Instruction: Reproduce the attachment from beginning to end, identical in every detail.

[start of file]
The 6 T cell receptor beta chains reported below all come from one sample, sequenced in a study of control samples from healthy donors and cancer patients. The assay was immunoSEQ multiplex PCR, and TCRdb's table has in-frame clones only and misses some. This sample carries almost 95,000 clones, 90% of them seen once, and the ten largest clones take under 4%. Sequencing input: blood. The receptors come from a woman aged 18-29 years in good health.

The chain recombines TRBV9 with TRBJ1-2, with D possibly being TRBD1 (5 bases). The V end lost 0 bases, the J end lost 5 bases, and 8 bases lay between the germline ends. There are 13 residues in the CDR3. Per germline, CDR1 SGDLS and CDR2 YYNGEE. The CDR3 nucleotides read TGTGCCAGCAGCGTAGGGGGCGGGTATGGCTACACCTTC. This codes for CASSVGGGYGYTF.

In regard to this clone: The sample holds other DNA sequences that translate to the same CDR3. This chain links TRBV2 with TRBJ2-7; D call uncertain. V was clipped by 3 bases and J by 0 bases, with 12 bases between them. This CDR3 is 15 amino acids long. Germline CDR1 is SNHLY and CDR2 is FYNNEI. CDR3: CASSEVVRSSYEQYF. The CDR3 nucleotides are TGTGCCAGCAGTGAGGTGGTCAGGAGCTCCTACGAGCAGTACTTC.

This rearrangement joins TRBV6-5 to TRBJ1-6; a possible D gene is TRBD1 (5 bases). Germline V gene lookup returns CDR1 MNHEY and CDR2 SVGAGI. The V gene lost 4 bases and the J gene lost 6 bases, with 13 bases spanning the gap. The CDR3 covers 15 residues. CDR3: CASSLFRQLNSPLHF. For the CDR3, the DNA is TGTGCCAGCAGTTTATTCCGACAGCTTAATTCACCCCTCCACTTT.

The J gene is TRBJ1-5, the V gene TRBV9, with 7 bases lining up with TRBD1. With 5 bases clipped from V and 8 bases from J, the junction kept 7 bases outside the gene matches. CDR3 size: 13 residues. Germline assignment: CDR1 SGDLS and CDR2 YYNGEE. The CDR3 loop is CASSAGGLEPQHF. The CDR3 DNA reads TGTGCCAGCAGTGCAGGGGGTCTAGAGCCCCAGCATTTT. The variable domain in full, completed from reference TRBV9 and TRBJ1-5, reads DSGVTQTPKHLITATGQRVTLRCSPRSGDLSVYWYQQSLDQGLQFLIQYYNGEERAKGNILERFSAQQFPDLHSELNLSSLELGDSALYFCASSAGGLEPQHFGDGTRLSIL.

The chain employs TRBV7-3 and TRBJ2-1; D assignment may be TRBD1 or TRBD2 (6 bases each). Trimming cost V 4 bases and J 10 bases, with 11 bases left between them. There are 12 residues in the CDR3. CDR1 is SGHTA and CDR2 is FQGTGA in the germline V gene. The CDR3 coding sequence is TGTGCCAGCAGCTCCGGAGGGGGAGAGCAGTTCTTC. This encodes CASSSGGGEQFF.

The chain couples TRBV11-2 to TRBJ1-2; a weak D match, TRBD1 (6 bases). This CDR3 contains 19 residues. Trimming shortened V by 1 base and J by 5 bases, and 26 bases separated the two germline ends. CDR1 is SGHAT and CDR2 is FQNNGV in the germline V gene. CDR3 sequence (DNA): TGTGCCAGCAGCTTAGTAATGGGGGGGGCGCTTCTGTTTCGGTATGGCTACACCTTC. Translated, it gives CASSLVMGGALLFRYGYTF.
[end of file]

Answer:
The 6 T cell receptor beta chains reported below all come from one sample, sequenced in a study of control samples from healthy donors and cancer patients. The assay was immunoSEQ multiplex PCR, and TCRdb's table has in-frame clones only and misses some. This sample carries almost 95,000 clones, 90% of them seen once, and the ten largest clones take under 4%. Sequencing input: blood. The receptors come from a woman aged 18-29 years in good health.

The chain recombines TRBV9 with TRBJ1-2, with D possibly being TRBD1 (5 bases). The V end lost 0 bases, the J end lost 5 bases, and 8 bases lay between the germline ends. There are 13 residues in the CDR3. Per germline, CDR1 SGDLS and CDR2 YYNGEE. The CDR3 nucleotides read TGTGCCAGCAGCGTAGGGGGCGGGTATGGCTACACCTTC. This codes for CASSVGGGYGYTF.

In regard to this clone: The sample holds other DNA sequences that translate to the same CDR3. This chain links TRBV2 with TRBJ2-7; D call uncertain. V was clipped by 3 bases and J by 0 bases, with 12 bases between them. This CDR3 is 15 amino acids long. Germline CDR1 is SNHLY and CDR2 is FYNNEI. CDR3: CASSEVVRSSYEQYF. The CDR3 nucleotides are TGTGCCAGCAGTGAGGTGGTCAGGAGCTCCTACGAGCAGTACTTC.

This rearrangement joins TRBV6-5 to TRBJ1-6; a possible D gene is TRBD1 (5 bases). Germline V gene lookup returns CDR1 MNHEY and CDR2 SVGAGI. The V gene lost 4 bases and the J gene lost 6 bases, with 13 bases spanning the gap. The CDR3 covers 15 residues. CDR3: CASSLFRQLNSPLHF. For the CDR3, the DNA is TGTGCCAGCAGTTTATTCCGACAGCTTAATTCACCCCTCCACTTT.

The J gene is TRBJ1-5, the V gene TRBV9, with 7 bases lining up with TRBD1. With 5 bases clipped from V and 8 bases from J, the junction kept 7 bases outside the gene matches. CDR3 size: 13 residues. Germline assignment: CDR1 SGDLS and CDR2 YYNGEE. The CDR3 loop is CASSAGGLEPQHF. The CDR3 DNA reads TGTGCCAGCAGTGCAGGGGGTCTAGAGCCCCAGCATTTT. The variable domain in full, completed from reference TRBV9 and TRBJ1-5, reads DSGVTQTPKHLITATGQRVTLRCSPRSGDLSVYWYQQSLDQGLQFLIQYYNGEERAKGNILERFSAQQFPDLHSELNLSSLELGDSALYFCASSAGGLEPQHFGDGTRLSIL.

The chain employs TRBV7-3 and TRBJ2-1; D assignment may be TRBD1 or TRBD2 (6 bases each). Trimming cost V 4 bases and J 10 bases, with 11 bases left between them. There are 12 residues in the CDR3. CDR1 is SGHTA and CDR2 is FQGTGA in the germline V gene. The CDR3 coding sequence is TGTGCCAGCAGCTCCGGAGGGGGAGAGCAGTTCTTC. This encodes CASSSGGGEQFF.

The chain couples TRBV11-2 to TRBJ1-2; a weak D match, TRBD1 (6 bases). This CDR3 contains 19 residues. Trimming shortened V by 1 base and J by 5 bases, and 26 bases separated the two germline ends. CDR1 is SGHAT and CDR2 is FQNNGV in the germline V gene. CDR3 sequence (DNA): TGTGCCAGCAGCTTAGTAATGGGGGGGGCGCTTCTGTTTCGGTATGGCTACACCTTC. Translated, it gives CASSLVMGGALLFRYGYTF.